To learn more about how to use the products, Andy Skinner has produced a series of excellent videos giving step by steps and lots of amazing techniques for you to learn. Click here to learn more.

Friday 1 August 2014

Summertime At Our Creative Corner

Good morning everyone. I'm back with a new challenge which opens today at Our Creative Corner. The lovely Laura is our host this month and here's what she says about her challenge:

'Summer is in full swing - whatever the weather! Whether it is pouring with rain or blisteringly sunny wherever you are, Our Creative Corner want to see some 'Summer' inspired creations.  What sparks your imagination when you think of the word 'Summertime'? Travel to faraway exotic destinations, buckets and spades, sand dunes and sparkling sea? Does summer bring to mind delicate flowers in a hazy garden or bright vivid tones of a warm sunset? Perhaps just the use of vivid colours evokes a summery mood....or do pastel shades have more of a summer look for you? 
Whatever your interpretation of 'Summertime' is we would love to see your creations here at Our Creative Corner.'

I have chosen to use the colour which most evokes summertime for me: Sparkling, clear turquoise with a hint of bronze/gold from reflections of the sun on beautiful, far away oceans. I love those pictures of impossibly perfect white sand and the clearest turquoise water don't you?

I suppose I've taken a different tack with this challenge but I wanted to use colour as my inspiration rather than traditional summertime images. However, there are some little details which reflect summertime as a visual image. Here's what I've made - hope you like it:

A wooden keepsake box 
The box was another Charity shop find. I dismantled the tassel handle and started painting BEFORE taking a photo - oops! You can still see a small portion of the original colour scheme of black and gold and not a great deal of style!
The box was painted with three coats of DecoArt Gesso. I thought I may use the tassels and the piece they were attached to so added gesso to these too, in the end I didn't use them but they're saved for another day.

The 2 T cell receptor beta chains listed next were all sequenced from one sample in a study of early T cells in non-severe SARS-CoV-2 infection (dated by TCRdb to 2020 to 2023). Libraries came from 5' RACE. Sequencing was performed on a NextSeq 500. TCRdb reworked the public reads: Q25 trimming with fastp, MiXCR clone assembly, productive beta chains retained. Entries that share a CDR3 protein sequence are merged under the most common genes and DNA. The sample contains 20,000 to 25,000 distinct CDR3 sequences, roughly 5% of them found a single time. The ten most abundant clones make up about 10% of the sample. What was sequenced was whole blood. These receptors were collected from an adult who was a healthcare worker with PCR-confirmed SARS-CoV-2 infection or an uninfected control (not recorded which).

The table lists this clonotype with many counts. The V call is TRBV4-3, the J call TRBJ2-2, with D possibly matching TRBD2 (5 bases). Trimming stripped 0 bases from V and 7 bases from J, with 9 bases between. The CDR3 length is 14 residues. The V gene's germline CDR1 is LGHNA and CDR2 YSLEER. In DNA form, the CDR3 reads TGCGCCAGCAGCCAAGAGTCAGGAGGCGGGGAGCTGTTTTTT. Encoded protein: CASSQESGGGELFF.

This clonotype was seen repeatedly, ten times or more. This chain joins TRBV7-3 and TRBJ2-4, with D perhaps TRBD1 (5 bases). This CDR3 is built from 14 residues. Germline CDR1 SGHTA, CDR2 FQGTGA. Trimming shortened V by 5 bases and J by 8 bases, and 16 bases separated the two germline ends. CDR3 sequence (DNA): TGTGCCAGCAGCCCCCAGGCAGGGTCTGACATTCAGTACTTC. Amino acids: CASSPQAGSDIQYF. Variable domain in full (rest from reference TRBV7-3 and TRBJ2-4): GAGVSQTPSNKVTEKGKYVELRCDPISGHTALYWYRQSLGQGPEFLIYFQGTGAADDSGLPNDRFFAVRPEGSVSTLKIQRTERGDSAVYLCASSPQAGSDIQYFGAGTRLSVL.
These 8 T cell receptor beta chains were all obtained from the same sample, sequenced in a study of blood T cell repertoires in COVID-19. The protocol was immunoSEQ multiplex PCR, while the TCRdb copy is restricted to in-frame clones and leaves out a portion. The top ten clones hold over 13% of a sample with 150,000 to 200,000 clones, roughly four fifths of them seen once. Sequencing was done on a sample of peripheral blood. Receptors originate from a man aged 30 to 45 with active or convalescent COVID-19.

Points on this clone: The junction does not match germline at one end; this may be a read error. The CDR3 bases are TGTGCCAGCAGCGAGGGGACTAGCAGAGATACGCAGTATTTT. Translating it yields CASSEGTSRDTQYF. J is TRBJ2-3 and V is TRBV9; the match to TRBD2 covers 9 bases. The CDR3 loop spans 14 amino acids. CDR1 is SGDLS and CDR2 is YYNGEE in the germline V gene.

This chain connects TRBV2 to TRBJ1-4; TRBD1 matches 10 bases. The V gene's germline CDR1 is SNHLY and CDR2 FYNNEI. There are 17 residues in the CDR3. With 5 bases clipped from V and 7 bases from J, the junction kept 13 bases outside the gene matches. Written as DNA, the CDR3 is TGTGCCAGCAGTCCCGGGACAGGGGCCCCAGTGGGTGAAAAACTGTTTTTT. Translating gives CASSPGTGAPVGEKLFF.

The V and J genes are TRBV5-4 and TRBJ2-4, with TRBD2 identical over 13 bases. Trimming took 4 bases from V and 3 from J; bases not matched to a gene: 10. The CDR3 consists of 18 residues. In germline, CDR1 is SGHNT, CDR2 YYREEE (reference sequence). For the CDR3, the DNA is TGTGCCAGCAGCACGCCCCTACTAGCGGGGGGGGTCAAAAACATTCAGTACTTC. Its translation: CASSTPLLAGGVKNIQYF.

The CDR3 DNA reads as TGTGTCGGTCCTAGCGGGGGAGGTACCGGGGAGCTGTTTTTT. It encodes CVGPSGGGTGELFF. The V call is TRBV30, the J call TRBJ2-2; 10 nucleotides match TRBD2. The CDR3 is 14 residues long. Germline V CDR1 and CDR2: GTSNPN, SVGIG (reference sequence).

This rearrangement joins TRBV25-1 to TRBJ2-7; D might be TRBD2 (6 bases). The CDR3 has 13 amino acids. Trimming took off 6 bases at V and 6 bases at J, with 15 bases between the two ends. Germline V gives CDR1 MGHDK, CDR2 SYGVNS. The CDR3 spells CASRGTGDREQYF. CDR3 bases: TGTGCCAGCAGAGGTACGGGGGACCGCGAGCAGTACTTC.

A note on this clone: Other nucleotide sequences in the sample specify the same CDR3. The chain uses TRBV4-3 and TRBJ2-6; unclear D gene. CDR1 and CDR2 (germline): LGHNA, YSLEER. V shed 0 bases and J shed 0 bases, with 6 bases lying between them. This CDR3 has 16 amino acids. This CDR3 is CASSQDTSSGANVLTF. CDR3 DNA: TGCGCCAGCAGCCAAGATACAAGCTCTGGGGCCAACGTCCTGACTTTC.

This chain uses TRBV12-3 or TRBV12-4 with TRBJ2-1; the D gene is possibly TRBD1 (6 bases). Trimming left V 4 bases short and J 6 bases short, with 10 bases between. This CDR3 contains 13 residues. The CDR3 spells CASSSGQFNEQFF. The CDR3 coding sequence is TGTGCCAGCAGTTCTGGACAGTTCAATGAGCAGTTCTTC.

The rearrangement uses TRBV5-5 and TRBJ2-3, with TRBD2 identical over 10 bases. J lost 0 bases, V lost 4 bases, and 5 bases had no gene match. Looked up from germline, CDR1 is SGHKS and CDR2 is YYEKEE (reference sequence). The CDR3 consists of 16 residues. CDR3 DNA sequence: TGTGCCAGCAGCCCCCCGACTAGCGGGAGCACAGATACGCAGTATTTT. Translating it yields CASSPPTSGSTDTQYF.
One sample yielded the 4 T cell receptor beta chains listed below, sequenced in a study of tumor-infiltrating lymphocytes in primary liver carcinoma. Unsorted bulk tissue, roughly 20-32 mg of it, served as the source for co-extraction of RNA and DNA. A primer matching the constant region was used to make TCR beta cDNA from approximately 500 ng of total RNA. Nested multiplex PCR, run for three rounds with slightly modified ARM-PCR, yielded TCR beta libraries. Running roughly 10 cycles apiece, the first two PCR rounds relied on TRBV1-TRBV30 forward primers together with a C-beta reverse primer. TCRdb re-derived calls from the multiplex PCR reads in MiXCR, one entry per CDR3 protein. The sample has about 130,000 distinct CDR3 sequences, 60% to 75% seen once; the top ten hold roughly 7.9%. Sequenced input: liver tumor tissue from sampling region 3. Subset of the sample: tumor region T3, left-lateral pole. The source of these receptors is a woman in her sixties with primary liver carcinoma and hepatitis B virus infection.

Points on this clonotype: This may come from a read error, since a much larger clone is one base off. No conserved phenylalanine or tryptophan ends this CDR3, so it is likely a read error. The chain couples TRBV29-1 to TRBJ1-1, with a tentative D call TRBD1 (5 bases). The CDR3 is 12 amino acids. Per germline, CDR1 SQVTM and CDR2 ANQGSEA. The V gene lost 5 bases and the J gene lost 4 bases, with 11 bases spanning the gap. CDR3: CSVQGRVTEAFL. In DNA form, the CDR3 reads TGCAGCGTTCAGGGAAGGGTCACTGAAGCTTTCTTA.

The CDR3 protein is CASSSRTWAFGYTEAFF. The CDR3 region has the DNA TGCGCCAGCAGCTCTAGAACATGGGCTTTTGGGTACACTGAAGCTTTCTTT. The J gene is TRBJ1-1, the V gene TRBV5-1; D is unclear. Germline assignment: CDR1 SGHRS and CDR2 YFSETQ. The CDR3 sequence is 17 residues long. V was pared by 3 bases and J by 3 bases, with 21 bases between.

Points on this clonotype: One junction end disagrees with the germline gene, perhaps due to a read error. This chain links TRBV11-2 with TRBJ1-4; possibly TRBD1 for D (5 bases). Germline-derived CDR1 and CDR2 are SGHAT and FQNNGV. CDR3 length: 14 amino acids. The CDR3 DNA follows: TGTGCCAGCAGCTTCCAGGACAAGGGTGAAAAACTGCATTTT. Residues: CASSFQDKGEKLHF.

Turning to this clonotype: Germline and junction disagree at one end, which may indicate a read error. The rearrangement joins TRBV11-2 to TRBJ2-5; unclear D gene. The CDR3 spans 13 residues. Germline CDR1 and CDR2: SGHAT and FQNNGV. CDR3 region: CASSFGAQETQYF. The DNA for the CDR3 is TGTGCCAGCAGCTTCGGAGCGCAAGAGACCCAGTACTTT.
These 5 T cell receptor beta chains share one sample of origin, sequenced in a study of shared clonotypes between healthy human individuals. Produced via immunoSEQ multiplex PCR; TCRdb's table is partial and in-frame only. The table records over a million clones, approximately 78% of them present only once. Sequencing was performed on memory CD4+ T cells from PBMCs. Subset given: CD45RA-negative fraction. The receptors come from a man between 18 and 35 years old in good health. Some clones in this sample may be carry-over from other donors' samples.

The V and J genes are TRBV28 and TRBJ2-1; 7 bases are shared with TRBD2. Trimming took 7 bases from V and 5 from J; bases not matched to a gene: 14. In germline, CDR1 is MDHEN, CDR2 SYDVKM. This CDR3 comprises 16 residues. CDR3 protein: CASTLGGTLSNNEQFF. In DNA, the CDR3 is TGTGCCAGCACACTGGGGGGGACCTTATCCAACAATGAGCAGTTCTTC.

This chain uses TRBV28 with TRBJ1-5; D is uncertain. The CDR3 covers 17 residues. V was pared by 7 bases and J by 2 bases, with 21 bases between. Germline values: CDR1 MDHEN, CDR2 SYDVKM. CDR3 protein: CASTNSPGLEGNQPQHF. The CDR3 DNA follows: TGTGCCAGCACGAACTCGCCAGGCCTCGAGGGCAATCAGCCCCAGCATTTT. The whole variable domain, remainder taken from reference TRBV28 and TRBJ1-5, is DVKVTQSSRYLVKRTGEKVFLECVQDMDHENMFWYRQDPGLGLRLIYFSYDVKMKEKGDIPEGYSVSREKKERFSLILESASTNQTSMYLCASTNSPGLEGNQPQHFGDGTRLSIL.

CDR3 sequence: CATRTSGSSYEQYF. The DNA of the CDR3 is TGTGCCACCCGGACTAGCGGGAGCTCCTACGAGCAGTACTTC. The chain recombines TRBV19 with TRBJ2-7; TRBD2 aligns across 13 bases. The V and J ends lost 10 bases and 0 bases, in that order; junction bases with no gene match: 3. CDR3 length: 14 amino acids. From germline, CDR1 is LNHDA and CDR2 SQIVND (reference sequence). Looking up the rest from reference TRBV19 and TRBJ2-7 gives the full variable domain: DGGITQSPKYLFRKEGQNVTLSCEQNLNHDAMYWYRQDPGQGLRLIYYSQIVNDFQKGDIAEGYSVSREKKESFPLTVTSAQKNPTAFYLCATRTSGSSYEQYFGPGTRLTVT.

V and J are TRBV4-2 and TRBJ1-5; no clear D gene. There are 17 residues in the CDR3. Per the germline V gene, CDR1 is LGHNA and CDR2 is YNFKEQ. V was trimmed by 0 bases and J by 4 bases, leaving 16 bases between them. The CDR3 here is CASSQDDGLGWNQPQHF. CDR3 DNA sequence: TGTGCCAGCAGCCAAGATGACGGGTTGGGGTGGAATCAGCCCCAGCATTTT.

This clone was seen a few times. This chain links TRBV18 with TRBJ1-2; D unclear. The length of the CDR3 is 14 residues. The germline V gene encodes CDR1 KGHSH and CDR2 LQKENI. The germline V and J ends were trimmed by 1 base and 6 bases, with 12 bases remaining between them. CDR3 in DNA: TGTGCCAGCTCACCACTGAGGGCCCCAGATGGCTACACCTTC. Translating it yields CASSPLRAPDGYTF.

DecoArt crackle paste was put through a stencil which imitates air bubbles in water. The whole box was then covered in gesso again. Once dry it was given two coats of DecoArt Media fluid acrylic in cobalt teal hue - I love this colour so much.
Although it's not easy to see, a coat of DecoArt Interference paint was applied in various places on the box. This is just an amazing product. The only problem is it can be almost impossible to capture the effect with a camera!
Next step was to very roughly add some DecoArt Media fluid acrylic in quinacridone gold. This colour can be used without diluting as it so transparent - another favourite!
Next, various images were stamped onto the box top and sides using versamark ink. Mica powders in shades of gold and bronze were then carefully applied.
Finally DecoArt crackle glaze was applied to various areas and highlighted with Traditions burnt umber paint - I really love the new Media line from DecoArt but don't want to waste all the paints I already had so you will see them pop up from time to time!
Small metal fittings were aged with a variety of products and then attached to the box.
The hinges look a little orange in this image but in real life they look aged and dirty!
The inside of the box is painted with warm cream Traditions acrylic followed by crackle glaze. When dry, some DecoArt Antiquing Cream was applied following the instructions. This is the part of the project I like the least: I hoped the colours used would make the inside look like old ivory but it didn't - in anyway!
I've decided to keep some special shells in the box which my daughter and I collected whilst in Florida several years ago.
The sides of the lid were stamped with the water bubble image followed by mica powders. I didn't want to use it all over the box because it's a very busy image.
I love the way the stamped image appears to look so worn in places. It looks flaky but is actually very stable I'm glad to say!

The lid was given a homemade embellishment ( both pieces are buttons in real life but who would have guessed?) which was painted with the same colours as the box including a patchy coat of DecoArt Interference paint in turquoise. The crackle glaze was added next. When dry, Traditions paint was used in the cracks and a little more Interference paint was added randomly. At last, you have an image which highlights the effects these beautiful colours give.

 I do hope you like my interpretation of Laura's Summertime Challenge at Our Creative Corner. All that's left is for you to make your own piece and link up with us. Who knows - it may be you who wins the prize from our sponsor, or is chosen as one of the top three by the challenge host or you perhaps you will be our challenge winner and have the opportunity to come back and share your art with us on the blog? If you don't enter, you'll never know!

Lastly from me, thanks for visiting today.